On this page, we present essays profound or timely culled from the CLAL literary archive. Most of the articles that appear here appeared originally in the pages of Sh'ma A Journal of Jewish Responsibility, which was founded by Eugene Borowitz in 1970 and published by CLAL from 1994-1998.
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(from Shma 13/254, May 13, 1983)
Emil Fackenheim as Lurianic Philosopher
By Eugene B. Borowitz
To Mend the World (New York: Schocken Books, 1983), Emil Fackenheim's recently
published book, is difficult, noble, searching, rich and impressive. It constitutes the first step in bringing to a
climax his life's work as a leader in contemporary Jewish philosophical theology. We would naturally anticipate great intellectual
rewards from reading it, but we are also presented with an elemental, passionate,
inspiring statement of enduring Jewish faith.
Somewhat more than half the book retraces and rethinks the issues Fackenheim has raised during the three plus decades of his existentialist reworking of Jewish thought. He approaches them afresh by analyzing the work of some thinkers on whom he has not previously concentrated, notably Spinoza and Rosenzweig. He reaches no radically new conclusions, but now holds his hard won views with greater clarity and conviction.
He studies Spinoza as the prototypical Jew who accepts modernity and therefore embraces rationalist philosophy. Fackenheim accedes to Spinoza's rejection of the literal authority of Scripture, but points out that Spinoza's attack on the Bible has only proved it was not revealed. The argument has not refuted the possibility of revelation in general. Modern Jews cannot follow Spinoza if they affirm the continuing validity of Judaism and acknowledge the ultimate inadequacy of reason (surely required by the Holocaust, Fackenheim's own ultimate criterion). We must then find a way to combine Spinoza's post-ghetto thoughtfulness with the Ultimate which grounds and "guides" human existence. For Fackenheim, this sets the agenda of modern Jewish thought.
To this end, he next examines the thought of Franz Rosenzweig, who philosophically asserts the reality of revelation without wiping out the virtues of either personal autonomy or broad humanistic learning. But Rosenzweig, too, cannot satisfy modern Jews. In staking everything on his liberal notion of revelation, Rosenzweig denied that Jews are truly involved in human history: This invalidates him as a proper interpreter not only of the Jewish past but, more important, of the Holocaust, which Fackenheim considers determinative for all future Jewish philosophy.
God's Exit From History
Hence he turns to Hegel, a thinker who can detect the transcending- commanding reality which operates within human history. This move continues Fackenheim's estrangement from Kant, initiated in his Encounters Between Judaism and Modern Philosophy (1973). But that match does not take. Hegel does see the transcendent in events. But his philosophy of history has the effect of then swallowing up their truth in the greater meaning of succeeding happenings. Now Fackenheim's famous insistence upon the qualitative uniqueness of the Holocaust makes its overriding demands: this event cannot be assimilated to anything! One who evades, or buries, or mitigates, or "explains," or couples the Holocaust with any other occurrence commits the unpardonable sin. The contemporary Jewish thinker must, therefore, make the absolute oneness of this malevolence the core and criterion of all authentic future Jewish thought.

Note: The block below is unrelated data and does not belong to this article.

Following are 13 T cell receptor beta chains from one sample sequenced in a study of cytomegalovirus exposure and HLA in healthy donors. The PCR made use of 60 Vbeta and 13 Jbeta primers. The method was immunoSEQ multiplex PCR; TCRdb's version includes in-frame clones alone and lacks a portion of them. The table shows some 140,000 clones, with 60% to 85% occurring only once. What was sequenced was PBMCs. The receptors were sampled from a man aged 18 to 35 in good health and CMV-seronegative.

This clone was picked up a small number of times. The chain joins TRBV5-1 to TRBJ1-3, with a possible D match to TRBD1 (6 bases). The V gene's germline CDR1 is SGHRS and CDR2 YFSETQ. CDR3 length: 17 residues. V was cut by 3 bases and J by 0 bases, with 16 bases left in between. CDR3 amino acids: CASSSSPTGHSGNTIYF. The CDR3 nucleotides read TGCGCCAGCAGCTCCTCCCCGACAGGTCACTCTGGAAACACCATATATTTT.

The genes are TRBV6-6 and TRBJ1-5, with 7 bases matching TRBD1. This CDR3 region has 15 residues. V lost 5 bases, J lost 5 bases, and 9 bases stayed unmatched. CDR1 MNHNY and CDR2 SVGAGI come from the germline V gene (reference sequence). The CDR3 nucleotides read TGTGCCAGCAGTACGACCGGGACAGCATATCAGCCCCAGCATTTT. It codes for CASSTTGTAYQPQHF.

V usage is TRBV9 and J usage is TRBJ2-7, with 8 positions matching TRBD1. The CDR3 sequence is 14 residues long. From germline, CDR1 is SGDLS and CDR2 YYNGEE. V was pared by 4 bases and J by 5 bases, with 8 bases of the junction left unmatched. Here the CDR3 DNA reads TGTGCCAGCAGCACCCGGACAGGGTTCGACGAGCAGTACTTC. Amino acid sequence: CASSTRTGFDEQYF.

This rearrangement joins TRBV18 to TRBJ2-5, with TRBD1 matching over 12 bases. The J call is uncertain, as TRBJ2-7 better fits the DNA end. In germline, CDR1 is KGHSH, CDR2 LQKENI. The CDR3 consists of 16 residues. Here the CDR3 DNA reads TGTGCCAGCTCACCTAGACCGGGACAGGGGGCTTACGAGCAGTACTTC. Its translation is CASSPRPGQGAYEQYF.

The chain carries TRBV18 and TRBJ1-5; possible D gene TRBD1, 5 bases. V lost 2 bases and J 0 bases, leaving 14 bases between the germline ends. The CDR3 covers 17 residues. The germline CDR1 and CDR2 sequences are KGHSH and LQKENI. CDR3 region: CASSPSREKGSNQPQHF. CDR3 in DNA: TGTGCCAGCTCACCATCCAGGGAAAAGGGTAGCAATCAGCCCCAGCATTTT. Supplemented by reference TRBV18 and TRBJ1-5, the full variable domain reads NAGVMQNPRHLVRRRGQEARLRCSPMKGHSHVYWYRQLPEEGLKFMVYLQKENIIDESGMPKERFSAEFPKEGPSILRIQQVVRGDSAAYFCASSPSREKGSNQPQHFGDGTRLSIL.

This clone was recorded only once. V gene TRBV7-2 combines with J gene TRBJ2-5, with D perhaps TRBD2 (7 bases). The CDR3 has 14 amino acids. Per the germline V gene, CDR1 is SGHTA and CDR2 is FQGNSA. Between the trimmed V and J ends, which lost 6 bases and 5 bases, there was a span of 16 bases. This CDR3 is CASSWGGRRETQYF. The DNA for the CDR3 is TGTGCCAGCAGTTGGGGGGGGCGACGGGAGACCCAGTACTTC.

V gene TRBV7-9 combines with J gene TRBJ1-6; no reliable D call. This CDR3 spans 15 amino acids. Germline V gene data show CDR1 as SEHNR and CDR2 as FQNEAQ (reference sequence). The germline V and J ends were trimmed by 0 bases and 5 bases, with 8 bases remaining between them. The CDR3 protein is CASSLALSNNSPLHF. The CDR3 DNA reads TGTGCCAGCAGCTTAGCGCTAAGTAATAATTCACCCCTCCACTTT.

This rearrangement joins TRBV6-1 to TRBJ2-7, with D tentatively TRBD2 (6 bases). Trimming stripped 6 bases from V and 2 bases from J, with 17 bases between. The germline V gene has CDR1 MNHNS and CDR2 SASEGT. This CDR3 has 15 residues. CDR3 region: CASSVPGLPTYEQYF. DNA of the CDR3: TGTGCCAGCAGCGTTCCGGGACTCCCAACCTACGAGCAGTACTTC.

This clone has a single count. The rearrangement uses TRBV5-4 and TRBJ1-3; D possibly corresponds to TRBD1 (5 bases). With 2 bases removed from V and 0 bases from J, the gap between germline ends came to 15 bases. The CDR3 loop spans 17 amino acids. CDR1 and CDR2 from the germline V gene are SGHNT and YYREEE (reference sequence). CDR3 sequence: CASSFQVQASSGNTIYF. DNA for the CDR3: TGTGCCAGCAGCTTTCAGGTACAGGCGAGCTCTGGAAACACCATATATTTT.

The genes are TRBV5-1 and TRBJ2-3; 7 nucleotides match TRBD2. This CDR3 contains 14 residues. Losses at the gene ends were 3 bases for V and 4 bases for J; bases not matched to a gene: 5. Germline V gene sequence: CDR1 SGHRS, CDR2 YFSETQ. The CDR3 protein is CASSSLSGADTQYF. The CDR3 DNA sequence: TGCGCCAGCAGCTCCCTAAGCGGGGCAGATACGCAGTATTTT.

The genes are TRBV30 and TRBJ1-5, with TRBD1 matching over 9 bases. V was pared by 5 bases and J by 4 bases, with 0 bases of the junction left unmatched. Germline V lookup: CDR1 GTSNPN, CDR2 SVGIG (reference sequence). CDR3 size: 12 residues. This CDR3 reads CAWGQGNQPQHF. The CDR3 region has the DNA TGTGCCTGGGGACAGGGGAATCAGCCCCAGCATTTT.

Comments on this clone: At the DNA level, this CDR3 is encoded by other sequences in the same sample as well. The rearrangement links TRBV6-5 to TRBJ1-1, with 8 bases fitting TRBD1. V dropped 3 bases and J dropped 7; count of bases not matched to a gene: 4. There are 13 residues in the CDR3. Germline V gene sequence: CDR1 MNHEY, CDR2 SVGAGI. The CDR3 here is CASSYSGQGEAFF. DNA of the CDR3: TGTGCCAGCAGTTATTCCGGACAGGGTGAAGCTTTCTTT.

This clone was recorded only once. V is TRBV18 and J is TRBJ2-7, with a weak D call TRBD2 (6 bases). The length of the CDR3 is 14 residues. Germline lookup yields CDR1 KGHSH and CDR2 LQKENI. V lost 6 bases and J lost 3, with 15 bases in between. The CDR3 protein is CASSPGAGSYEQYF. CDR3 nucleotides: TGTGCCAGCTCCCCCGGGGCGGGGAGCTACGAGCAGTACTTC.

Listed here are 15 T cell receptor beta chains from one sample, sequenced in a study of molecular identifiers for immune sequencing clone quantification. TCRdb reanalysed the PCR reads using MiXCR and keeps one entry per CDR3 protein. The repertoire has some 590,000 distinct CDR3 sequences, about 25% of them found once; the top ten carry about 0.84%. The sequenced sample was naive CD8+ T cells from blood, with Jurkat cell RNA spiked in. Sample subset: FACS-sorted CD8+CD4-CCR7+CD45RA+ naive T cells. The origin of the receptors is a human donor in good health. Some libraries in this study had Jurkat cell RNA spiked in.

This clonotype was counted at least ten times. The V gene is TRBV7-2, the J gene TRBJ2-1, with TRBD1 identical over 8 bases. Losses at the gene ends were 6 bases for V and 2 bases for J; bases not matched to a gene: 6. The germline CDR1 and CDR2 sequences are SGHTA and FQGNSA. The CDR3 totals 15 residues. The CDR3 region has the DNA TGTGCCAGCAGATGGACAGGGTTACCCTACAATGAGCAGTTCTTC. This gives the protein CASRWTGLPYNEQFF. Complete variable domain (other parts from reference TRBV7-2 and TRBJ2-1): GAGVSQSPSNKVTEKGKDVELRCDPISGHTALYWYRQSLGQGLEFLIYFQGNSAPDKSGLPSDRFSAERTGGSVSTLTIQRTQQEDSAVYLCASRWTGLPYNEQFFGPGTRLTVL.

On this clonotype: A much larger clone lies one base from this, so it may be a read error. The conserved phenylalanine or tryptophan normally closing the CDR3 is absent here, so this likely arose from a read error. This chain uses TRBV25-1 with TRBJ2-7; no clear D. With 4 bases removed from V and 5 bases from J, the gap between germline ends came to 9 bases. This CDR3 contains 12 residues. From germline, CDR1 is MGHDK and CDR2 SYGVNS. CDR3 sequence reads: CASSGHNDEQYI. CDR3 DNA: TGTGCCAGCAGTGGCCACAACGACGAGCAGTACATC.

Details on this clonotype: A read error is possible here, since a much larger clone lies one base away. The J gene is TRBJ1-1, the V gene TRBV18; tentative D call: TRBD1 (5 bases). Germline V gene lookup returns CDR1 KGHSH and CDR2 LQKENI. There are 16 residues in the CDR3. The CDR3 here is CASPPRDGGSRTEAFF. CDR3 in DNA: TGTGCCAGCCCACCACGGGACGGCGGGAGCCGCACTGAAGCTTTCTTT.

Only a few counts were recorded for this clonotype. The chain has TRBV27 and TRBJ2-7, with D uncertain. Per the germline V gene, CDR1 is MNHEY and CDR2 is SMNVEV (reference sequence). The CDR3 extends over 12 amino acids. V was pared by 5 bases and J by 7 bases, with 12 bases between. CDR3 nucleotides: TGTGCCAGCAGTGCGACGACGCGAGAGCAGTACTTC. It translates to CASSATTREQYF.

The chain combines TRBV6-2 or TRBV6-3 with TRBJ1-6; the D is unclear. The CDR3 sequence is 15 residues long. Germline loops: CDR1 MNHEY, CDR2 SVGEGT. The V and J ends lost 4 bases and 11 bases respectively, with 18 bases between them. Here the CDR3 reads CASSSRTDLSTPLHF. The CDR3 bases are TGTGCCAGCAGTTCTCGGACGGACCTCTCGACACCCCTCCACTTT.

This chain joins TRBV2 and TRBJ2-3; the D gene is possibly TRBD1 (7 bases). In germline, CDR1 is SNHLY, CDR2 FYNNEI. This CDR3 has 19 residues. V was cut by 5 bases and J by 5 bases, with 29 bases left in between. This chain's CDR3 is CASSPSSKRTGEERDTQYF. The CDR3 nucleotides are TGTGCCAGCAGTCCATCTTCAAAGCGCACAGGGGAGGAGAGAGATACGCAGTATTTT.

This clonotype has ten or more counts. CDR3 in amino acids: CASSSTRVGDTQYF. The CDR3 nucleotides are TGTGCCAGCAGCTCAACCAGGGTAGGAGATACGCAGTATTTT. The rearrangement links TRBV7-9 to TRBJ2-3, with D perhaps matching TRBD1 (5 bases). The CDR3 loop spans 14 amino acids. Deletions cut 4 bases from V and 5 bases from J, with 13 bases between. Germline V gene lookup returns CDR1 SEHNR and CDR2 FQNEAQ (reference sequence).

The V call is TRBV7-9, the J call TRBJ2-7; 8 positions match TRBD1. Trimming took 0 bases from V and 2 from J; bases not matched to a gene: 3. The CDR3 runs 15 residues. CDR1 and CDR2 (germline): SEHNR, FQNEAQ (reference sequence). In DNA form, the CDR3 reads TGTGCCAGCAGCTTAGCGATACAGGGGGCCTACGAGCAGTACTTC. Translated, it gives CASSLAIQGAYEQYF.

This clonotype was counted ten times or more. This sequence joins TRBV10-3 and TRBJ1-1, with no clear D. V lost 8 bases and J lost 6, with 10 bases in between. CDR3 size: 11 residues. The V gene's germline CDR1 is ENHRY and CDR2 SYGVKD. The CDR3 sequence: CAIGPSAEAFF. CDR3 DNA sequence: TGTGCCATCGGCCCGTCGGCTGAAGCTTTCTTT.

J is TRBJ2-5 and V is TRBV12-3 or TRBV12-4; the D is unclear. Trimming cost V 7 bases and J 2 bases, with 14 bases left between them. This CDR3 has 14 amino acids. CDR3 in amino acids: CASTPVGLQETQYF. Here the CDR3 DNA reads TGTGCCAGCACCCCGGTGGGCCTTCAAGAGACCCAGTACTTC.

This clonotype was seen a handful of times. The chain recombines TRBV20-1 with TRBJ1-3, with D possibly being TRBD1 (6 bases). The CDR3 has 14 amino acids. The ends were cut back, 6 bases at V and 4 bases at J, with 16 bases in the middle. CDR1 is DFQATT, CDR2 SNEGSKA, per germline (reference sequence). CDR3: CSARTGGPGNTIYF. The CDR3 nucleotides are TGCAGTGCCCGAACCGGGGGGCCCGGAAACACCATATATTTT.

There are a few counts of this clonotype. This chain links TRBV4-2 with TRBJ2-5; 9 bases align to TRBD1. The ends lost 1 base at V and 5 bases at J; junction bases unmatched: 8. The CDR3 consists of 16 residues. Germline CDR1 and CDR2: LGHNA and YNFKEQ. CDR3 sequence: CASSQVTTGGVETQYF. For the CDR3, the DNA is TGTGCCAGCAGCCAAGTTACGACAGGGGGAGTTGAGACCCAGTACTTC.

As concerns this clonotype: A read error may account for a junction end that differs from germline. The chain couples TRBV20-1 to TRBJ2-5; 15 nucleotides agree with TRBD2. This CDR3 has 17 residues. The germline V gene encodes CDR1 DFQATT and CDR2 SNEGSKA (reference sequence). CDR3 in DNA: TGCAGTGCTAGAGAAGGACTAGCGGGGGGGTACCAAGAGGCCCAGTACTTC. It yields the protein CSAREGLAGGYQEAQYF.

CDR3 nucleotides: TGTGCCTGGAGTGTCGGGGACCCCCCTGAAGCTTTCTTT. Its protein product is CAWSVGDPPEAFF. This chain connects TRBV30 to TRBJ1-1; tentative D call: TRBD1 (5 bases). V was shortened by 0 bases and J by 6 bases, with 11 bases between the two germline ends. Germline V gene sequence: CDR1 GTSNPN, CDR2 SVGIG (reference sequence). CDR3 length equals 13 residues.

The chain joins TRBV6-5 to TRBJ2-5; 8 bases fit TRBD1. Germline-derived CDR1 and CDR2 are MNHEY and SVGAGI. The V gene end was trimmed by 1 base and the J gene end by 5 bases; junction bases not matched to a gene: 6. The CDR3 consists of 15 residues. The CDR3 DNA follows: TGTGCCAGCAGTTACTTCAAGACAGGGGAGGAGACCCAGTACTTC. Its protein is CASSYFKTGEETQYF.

makes a daring move, perhaps foreshadowed in Encounters. He utilizes the philosophy of Martin Heidegger. Naturally, this immediately requires dissolving
any connection between the ideas taken and Heidegger's support of the Nazis, particularly
his refusal after World War II to retract or repent in any way. Fackenheim believes we can avoid the potential
moral degeneracy lurking in Heidegger's ideas though we adopt one of his key concepts:
when we authentically face up to our death, our lives are touched with transcendence
(Heidegger's philosophical equivalent to religion's Ultimate One). This understanding
becomes the philosophic bedrock upon which future Jewish theology can be built. For it discloses how we may confront the
Holocaust in all its terrifying uniqueness and yet have true, if transformed, Jewish
In this four-part intellectual development, God has gradually been left behind. What was everything to Spinoza, what independently engaged us in Rosenzweig, what immanently coursed through history in Hegel, is absent from Heidegger. The Sinaitic theophany which was banished from thought only to reappear as "contentless" revelation and then the zeitgeist, the spirit of the times, has now become a secularized experience of transcendence.
After Auschwitz, God may not be dead for Fackenheim, but he can no longer detect God's presence in history.
Uniqueness Of The Holocaust Reasserted
The construction of the new system now begins and here, in the final third of the book, Fackenheim moves on to somewhat new positions. But the basic premise of his thinking -- the event that is one (the Holocaust) -- will exercise such sovereignty over all that follows that Fackenheim pauses to restate his thesis about the Holocaust's uniqueness. Almost all contemporary philosophy and theology, because they hide from this truth, are rendered irrelevant. One may even ask whether acknowledging the absolute exceptionality of the Holocaust does not invalidate all cognitive reflection and shatter the possibility of intellectual systems. To some extent that is true. Placing a qualitatively unique, "revelatory" event at the beginning of one's thinking destroys the adequacy of ideas.
If ideas are now inadequate, we must give life and acts priority, a decidedly traditional Jewish notion. Fackenheim points to two Jewish religious action-concepts as the cornerstones of his post-Holocaust Judaism: teshuvah, "repentance" or turning;" and tikkun, the 16th century mystical idea of Solomon Luria, that Jewish deeds can repair, mend, the breaks God permitted/made in the process of creating. Utilizing the Heideggerian sense of transcendence, Fackenheirri points to various acts of tikkun which took place during the Holocaust and asserts their undying authority for subsequent Jewish generations. For against the Nazis' ultimate assertion of the hegemony of death now stand the deeds of spiritual resistance manifesting the transcendent value of personal existence. (Some non-Jews also gave the lie to the Holocaust but, as the only people singled out for extermination, Jewish resistance to the Jewish fate speaks with a uniquely compelling quality.)